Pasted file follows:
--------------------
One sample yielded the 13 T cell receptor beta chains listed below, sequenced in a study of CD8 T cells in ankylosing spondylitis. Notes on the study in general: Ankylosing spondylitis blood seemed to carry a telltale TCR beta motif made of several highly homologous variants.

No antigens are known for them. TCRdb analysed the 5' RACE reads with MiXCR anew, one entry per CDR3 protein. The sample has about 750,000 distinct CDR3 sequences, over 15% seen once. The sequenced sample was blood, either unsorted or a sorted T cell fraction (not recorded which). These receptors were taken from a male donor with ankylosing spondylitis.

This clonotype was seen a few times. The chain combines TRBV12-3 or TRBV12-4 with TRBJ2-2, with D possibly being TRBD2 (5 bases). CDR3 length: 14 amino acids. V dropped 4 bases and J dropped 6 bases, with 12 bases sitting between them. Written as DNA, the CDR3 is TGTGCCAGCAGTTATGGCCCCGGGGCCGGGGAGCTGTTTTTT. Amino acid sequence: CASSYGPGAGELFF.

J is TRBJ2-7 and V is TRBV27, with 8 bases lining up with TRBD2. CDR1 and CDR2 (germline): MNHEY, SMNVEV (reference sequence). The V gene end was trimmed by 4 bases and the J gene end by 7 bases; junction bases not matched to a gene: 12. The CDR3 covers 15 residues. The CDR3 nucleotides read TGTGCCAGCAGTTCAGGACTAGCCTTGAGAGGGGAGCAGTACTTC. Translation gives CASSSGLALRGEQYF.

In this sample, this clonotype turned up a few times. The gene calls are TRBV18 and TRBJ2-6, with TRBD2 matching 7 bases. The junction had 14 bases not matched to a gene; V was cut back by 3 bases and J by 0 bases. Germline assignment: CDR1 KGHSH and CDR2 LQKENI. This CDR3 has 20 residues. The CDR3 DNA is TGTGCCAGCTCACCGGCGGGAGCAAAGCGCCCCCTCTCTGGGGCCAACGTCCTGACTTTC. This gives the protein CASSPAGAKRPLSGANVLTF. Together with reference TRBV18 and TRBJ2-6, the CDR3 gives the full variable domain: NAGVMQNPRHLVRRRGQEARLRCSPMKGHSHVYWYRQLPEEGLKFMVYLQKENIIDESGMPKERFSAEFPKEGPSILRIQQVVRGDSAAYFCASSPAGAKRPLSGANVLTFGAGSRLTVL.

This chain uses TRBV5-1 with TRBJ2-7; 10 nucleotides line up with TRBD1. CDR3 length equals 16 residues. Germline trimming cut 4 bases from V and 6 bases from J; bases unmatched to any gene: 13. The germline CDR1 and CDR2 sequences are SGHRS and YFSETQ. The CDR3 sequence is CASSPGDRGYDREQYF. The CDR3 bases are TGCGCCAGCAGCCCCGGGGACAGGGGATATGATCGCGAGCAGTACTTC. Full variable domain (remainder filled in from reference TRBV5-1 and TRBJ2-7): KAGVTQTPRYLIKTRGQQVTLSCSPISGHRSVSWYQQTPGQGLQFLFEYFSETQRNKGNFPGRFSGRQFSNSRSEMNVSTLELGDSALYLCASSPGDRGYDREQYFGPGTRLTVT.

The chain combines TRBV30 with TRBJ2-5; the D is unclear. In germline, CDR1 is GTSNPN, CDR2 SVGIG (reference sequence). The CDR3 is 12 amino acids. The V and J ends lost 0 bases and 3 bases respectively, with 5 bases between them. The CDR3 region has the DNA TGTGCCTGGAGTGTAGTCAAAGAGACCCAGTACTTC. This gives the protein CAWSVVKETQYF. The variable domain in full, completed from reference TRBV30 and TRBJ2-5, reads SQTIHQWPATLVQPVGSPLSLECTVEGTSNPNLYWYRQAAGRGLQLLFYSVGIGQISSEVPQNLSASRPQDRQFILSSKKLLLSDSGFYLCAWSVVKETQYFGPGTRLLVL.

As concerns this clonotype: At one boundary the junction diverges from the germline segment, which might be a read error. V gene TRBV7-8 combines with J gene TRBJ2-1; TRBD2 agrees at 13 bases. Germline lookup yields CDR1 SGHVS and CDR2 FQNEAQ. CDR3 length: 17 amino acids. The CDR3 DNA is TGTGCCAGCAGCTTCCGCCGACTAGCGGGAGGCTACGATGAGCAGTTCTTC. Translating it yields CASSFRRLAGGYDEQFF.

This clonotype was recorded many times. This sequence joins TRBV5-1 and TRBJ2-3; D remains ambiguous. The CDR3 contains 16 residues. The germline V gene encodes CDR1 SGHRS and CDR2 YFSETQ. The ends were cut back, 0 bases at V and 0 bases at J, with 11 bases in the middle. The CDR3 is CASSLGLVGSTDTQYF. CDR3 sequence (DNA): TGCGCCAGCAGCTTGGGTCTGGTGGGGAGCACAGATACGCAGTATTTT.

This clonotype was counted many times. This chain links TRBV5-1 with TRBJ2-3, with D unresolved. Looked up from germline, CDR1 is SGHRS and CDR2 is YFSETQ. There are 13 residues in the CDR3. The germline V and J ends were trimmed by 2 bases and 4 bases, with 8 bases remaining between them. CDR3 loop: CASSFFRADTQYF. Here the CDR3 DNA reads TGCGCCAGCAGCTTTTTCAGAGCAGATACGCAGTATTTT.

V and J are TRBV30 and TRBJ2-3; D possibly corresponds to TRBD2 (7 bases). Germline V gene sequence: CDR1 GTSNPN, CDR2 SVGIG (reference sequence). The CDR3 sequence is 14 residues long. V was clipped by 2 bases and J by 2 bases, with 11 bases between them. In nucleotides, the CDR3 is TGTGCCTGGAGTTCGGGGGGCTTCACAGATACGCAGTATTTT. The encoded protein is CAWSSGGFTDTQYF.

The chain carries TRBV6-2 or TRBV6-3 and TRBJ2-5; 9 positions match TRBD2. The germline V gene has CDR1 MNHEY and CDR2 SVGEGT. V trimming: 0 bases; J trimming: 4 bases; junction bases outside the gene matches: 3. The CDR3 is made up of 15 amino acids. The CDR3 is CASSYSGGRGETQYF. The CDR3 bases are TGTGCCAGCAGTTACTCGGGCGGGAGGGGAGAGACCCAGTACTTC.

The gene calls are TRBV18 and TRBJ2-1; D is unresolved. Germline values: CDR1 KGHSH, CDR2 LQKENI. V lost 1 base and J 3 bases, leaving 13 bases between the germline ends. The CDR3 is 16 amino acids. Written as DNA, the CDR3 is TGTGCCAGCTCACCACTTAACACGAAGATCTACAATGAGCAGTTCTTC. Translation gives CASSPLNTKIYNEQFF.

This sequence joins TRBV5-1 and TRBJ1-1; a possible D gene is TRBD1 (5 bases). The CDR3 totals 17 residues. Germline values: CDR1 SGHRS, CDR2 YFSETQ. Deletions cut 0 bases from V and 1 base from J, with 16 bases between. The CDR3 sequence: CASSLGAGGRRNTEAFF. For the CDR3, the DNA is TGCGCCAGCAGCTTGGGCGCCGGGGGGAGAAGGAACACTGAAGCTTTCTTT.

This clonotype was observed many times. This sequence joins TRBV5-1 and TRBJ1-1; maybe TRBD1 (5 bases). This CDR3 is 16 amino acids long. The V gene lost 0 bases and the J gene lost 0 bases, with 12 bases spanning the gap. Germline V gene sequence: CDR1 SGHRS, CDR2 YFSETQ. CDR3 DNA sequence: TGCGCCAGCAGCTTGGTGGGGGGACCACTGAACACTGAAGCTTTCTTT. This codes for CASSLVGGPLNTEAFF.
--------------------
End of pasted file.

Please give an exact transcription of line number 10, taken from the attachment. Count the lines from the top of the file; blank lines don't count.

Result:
This clonotype was counted many times. This chain links TRBV5-1 with TRBJ2-3, with D unresolved. Looked up from germline, CDR1 is SGHRS and CDR2 is YFSETQ. There are 13 residues in the CDR3. The germline V and J ends were trimmed by 2 bases and 4 bases, with 8 bases remaining between them. CDR3 loop: CASSFFRADTQYF. Here the CDR3 DNA reads TGCGCCAGCAGCTTTTTCAGAGCAGATACGCAGTATTTT.